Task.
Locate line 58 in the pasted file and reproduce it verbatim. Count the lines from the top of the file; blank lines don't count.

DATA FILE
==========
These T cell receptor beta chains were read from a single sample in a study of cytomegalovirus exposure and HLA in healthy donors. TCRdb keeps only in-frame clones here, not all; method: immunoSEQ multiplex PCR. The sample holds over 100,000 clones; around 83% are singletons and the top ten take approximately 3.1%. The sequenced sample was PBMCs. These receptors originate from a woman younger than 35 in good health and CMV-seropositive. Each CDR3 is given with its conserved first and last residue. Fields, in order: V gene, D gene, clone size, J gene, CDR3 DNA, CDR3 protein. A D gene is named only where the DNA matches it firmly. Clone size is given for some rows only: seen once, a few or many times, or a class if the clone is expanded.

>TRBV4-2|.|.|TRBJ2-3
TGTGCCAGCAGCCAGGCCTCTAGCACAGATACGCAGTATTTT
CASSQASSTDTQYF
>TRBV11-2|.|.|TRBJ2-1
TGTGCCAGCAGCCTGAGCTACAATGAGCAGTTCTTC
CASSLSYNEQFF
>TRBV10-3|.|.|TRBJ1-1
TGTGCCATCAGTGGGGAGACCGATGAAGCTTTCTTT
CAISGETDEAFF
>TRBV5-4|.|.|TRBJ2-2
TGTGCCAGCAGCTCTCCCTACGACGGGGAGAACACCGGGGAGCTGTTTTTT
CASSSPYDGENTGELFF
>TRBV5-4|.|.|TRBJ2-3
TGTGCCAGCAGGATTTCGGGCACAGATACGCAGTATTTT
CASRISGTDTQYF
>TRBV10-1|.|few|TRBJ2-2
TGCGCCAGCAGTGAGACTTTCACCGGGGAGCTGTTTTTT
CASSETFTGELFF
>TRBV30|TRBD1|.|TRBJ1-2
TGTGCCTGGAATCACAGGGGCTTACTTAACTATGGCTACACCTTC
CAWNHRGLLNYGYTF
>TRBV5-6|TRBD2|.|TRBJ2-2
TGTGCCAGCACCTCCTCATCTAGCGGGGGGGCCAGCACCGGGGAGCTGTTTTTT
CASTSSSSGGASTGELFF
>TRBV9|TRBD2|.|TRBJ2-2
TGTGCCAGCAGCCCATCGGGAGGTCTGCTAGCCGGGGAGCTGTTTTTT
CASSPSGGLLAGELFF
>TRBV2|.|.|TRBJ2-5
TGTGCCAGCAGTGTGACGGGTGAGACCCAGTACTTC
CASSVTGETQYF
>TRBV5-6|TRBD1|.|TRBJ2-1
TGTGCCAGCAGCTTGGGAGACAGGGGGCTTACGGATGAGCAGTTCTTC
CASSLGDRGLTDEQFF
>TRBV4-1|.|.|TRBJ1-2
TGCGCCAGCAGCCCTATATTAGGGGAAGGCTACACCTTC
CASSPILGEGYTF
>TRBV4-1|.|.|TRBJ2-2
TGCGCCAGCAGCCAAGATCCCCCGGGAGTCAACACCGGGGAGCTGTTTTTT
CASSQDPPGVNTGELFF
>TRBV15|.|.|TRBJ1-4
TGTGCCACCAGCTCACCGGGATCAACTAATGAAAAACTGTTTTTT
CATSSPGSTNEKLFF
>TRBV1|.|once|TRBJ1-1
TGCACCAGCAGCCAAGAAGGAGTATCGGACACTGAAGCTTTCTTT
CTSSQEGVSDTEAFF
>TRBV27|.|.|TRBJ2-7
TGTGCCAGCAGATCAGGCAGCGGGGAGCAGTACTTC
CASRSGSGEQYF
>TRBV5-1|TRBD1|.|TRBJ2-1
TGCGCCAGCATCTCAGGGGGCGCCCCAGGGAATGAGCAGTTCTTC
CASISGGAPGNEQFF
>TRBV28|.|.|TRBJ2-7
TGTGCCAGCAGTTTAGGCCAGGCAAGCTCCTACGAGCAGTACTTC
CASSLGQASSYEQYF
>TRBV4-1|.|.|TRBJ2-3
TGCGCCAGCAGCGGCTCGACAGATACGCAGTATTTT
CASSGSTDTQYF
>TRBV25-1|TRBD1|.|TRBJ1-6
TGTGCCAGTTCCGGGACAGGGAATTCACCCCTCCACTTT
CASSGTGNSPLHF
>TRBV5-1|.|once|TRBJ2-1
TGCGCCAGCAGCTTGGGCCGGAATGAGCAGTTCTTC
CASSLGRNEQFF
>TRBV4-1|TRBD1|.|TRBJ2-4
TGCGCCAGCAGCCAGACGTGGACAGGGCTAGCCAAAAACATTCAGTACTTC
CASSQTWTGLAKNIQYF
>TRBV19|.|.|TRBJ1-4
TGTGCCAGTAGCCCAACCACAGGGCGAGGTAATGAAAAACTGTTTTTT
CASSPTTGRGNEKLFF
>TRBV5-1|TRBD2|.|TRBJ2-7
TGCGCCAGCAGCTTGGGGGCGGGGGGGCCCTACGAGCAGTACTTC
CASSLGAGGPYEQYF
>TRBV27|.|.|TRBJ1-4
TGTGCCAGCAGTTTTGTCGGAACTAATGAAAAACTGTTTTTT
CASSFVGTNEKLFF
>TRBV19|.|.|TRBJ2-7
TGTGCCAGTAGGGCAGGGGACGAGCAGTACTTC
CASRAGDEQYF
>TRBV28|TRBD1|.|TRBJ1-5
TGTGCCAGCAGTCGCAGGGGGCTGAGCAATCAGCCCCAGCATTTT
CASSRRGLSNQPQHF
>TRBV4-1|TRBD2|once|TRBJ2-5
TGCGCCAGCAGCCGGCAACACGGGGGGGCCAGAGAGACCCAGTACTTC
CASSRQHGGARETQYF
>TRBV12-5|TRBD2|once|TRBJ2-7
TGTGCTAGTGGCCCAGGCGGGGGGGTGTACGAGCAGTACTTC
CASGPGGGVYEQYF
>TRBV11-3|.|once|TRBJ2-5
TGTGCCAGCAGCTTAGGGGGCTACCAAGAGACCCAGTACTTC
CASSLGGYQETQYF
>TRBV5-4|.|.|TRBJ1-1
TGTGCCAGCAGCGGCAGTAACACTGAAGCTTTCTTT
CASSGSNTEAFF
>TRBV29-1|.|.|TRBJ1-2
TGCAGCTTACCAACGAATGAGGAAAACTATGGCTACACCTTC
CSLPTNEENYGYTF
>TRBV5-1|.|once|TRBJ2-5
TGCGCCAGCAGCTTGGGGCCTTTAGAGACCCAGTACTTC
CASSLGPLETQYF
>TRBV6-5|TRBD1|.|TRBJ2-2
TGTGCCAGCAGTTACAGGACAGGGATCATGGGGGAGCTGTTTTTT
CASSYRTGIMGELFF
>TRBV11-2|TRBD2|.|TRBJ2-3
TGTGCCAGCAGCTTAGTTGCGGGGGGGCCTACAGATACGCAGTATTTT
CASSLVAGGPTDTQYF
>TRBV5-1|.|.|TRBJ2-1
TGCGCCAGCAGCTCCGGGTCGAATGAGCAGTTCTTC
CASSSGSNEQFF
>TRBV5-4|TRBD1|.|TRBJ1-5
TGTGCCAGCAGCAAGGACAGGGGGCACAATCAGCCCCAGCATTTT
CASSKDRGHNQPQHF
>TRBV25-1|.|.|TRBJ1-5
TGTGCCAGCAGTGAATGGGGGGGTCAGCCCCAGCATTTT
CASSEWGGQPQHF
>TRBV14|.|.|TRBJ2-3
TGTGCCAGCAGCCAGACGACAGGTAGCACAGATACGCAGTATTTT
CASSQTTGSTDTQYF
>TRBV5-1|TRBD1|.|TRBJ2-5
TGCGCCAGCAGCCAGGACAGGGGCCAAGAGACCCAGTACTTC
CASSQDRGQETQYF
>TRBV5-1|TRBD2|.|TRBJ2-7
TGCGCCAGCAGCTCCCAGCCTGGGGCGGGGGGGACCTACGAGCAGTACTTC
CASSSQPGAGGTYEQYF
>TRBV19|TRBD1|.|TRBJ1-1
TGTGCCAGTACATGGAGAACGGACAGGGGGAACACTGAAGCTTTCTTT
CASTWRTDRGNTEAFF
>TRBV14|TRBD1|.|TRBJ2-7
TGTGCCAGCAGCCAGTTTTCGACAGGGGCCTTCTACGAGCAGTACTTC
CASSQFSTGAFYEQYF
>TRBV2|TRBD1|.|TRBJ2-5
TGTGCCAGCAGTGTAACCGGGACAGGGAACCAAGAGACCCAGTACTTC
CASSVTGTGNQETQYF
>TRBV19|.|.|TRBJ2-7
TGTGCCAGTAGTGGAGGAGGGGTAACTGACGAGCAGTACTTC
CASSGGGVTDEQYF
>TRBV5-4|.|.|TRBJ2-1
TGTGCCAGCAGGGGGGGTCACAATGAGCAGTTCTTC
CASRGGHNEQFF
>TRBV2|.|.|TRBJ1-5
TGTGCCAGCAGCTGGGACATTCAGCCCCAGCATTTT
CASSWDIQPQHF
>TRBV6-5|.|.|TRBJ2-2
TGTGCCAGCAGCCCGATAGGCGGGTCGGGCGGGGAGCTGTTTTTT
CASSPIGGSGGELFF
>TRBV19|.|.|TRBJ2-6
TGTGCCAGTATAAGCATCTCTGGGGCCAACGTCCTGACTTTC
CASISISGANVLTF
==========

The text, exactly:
CASSGSTDTQYF